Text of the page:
This Folio Life: Putting together an entry for the Book Illustration Competition
Art Director, Sheri Gee, guides us through the process of submitting an entry for the Book Illustration Competition.
Have you ever wondered what makes a good illustration, or a good binding design? Is it bound up in a personal aesthetic, or can a winning formula be applied? Entrants starting out in this year’s Book Illustration Competition may well be asking themselves these very questions as they begin to read and plan their illustrations.
The competition is now in its eighth year, and this year’s chosen book is a collection of short stories by Sir Arthur Conan Doyle – The Selected Adventures and Memoirs of Sherlock Holmes. Given the plethora of Holmsian imagery that already exists, from illustration to TV and film adaptations, crafting original compositions while staying close to the text will be a challenge.
For each illustration commission there are key questions that need to be answered, almost subconsciously, which help us achieve the right tone, visually. It’s the answers to these questions that inform our search of illustrators’ portfolios before we commission, and I think anyone entering this competition should ask themselves what are the most important factors that the illustrations should convey. This varies for each book or genre. For instance:
- Does the author give specific details about the characters’ appearances? (I advise noting down every description very carefully and, if necessary, researching other literary descriptions of Holmes and Watson that may have been given in Conan Doyle’s other stories and novels). Which particular characters ought to be shown?
- Does the narrative involve a lot of action? What scenes ought to be shown? Is it better to build tension rather than illustrate the climax of a story?
- Is the narrative mostly conversation-led? How can that be visualised in a compelling way?
- Is landscape/setting very important to the book? When reading, does it add to the atmosphere?
- Is the book set in a specific historical period? Where/how can that best be researched and visualised?
- Does a certain style of illustration suit the atmosphere or genre of the book, or the period in which the book is set? Would any styles or techniques be unsuitable?
- Where will the illustration be placed? (Colour illustrations can only be placed in certain places, where the signature (which comprises 16 pages of text) falls.) If the last scene is illustrated, can it be placed earlier in the story without giving anything away, or is it best to avoid illustrating the final page?
Once an illustrator is commissioned, we will help to make sure that the historical details in their artwork are correct and that characters and scenes are in line with descriptions given in the book, but for an illustrator working on their entry it’s extremely important to act not only as an illustrator but as an art director and editor as well, checking their own work and doing careful research. Not paying attention to character descriptions, or getting a scene or an obvious detail wrong, can hinder an entry greatly. The planning and research side of the project is so important – a breath-taking entry can easily be disregarded if it’s ill-planned or badly observed.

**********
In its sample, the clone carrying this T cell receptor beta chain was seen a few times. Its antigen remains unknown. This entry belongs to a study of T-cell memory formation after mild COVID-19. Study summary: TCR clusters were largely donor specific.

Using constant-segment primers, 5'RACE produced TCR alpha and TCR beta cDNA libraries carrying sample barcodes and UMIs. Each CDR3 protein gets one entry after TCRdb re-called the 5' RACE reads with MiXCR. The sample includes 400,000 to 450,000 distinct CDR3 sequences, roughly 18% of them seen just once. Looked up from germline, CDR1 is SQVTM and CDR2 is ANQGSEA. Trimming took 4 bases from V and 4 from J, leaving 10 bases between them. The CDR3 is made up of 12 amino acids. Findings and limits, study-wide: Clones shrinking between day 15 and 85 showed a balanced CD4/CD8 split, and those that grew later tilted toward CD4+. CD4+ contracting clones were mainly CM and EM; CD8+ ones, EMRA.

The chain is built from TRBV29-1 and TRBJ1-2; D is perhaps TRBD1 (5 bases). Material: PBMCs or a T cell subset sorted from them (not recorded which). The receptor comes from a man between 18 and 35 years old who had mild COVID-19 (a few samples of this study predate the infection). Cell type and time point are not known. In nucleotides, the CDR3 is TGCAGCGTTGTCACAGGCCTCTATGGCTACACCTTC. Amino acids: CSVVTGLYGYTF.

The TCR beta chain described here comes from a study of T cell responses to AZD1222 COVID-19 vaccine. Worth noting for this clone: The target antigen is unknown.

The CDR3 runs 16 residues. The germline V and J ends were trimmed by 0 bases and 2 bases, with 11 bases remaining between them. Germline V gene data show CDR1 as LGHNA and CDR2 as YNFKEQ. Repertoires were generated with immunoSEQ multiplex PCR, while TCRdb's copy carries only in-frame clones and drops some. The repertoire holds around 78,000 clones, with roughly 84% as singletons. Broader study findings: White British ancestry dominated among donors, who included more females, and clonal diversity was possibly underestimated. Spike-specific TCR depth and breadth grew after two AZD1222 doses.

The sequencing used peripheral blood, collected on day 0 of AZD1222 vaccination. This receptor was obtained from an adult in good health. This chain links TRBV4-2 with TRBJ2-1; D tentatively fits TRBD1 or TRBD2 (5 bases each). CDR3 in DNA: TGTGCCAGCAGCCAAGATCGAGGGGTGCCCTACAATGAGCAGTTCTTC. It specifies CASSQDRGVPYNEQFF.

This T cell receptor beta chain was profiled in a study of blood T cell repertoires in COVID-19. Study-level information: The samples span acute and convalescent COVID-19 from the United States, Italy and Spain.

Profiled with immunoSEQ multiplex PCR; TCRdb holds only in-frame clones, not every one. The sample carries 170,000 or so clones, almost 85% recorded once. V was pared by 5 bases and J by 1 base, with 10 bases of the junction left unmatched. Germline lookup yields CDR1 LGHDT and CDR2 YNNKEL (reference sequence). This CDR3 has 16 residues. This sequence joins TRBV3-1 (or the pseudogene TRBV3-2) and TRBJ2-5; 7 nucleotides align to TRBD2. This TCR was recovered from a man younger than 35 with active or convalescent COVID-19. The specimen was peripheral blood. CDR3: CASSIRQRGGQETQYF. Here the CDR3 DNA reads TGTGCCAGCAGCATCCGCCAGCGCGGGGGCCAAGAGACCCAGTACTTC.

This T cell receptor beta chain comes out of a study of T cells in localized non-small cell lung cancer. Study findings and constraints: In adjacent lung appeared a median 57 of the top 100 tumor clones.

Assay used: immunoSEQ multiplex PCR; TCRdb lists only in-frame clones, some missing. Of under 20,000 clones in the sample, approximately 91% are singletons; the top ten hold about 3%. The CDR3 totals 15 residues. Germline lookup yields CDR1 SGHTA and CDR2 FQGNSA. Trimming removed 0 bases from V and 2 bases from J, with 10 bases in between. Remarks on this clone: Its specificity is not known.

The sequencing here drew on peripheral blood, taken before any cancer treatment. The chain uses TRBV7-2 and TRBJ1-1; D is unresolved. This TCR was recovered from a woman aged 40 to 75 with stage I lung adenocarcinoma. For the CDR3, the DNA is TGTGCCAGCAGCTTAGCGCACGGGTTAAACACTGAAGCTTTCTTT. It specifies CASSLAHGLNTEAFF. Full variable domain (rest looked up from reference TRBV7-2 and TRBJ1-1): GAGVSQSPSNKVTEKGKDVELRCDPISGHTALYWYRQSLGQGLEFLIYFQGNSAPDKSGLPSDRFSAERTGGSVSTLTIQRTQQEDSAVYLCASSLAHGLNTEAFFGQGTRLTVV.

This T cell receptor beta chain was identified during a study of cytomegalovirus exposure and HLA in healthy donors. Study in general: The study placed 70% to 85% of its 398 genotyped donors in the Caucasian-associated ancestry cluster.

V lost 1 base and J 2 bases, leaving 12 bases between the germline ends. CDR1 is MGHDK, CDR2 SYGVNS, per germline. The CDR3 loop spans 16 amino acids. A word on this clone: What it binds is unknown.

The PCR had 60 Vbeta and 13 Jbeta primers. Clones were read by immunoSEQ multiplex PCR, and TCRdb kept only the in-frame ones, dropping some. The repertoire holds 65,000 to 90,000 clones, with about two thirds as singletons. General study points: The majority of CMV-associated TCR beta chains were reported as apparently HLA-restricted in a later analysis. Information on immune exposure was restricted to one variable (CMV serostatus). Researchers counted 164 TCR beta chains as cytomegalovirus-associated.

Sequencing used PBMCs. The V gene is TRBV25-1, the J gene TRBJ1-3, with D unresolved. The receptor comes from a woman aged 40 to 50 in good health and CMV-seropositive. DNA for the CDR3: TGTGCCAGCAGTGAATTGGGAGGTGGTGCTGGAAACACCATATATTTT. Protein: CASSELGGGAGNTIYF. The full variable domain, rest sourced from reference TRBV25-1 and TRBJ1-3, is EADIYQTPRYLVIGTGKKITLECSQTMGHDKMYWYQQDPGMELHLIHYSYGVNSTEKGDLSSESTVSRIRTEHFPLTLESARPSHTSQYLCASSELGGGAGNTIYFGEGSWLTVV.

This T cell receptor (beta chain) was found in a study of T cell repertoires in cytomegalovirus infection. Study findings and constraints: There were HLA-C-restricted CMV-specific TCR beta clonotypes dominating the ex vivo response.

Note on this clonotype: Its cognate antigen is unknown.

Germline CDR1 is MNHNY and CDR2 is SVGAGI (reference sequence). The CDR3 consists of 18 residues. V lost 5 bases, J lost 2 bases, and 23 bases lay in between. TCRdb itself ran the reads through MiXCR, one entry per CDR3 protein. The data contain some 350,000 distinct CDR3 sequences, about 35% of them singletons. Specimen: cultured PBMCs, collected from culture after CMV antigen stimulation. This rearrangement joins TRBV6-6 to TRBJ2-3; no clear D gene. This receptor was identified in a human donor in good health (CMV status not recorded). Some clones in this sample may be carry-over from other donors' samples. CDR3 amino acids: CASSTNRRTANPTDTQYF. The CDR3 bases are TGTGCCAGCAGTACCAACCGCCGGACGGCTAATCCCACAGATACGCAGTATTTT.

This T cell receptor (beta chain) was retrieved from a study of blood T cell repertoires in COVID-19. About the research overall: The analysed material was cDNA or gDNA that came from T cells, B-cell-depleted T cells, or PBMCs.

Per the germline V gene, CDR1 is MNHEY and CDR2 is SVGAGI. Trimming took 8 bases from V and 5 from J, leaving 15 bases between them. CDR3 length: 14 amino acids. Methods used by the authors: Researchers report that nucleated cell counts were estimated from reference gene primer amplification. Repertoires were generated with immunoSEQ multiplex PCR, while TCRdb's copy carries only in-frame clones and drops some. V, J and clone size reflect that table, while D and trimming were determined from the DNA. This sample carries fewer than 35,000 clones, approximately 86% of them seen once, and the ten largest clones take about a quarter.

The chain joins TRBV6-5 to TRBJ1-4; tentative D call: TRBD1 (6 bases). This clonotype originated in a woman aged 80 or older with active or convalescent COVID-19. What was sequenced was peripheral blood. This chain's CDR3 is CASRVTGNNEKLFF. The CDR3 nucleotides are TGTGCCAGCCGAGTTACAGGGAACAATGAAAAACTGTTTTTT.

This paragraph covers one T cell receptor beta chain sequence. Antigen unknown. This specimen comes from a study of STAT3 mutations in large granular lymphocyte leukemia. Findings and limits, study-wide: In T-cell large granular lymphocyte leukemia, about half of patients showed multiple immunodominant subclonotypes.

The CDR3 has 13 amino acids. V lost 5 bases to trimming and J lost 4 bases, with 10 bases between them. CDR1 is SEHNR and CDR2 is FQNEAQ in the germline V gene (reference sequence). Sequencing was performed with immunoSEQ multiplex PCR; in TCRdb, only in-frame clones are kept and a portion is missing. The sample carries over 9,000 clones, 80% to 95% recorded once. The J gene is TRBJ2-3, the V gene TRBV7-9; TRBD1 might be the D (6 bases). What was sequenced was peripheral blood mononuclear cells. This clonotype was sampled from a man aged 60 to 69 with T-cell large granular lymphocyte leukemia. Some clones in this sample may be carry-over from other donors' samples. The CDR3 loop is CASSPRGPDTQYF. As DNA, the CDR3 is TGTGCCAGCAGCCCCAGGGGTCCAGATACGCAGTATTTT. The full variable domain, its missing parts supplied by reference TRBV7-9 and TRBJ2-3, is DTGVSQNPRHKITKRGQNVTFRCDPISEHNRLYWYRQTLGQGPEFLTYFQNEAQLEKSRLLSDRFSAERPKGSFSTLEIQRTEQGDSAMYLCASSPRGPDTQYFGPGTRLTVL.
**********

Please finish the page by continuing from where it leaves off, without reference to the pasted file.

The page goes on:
Designing a binding for a Folio Society book is a skill in itself, often quite set apart from a paperback design both in terms of the techniques and style of artwork required. Because many of our bindings are blocked, we often ask our illustrators to think in one or two colours to be used on a coloured cloth, and to work with linear and solid forms, rather than tonally. We’re looking for a striking cover that will stand out not only in the hand, but also on our website or catalogue when the image is reduced in size. The cover shouldn’t give anything away, but it should make the viewer want to read the book – enticing them in. We tend not to be too prescriptive with our fiction binding commissions, allowing the illustrator to be inspired by the text and explore the imagery to work out creative solutions to the problems that a reduced colour palette and solid forms can create.
Because of our rich history of 70 years of publishing, and because we often publish classics that have been tackled by other publishers, it’s important to consider other editions that have been produced to avoid similarity.
Last year’s entrants, for Jane Austen’s Mansfield Park, had a particular challenge – creating a binding to fit within an existing series style – and we saw some fantastic examples. We hope you agree that Darya Shnykina’s winning binding is perfectly in keeping, setting the scene and inviting the reader into the narrative. I wonder whether it’s easier for an illustrator to have free reign or the constraint of a series?
Characterisation and conversation, and the tensions therein, were very important for Mansfield Park, and Darya’s work stood out from the start. Her illustrations used the space well (in one the background is used to frame the characters) and aptly complemented the scenes she’d chosen. Her digital technique, though a very modern process, has a sensibility that would suit many genres and periods. It was a delight to work with Darya on the full commission as she gave us a glimpse into Fanny’s world.
To find out more about entering the Book Illustration Competition, and download the Arthur Conan Doyle text and the instructions, please visit House of Illustration.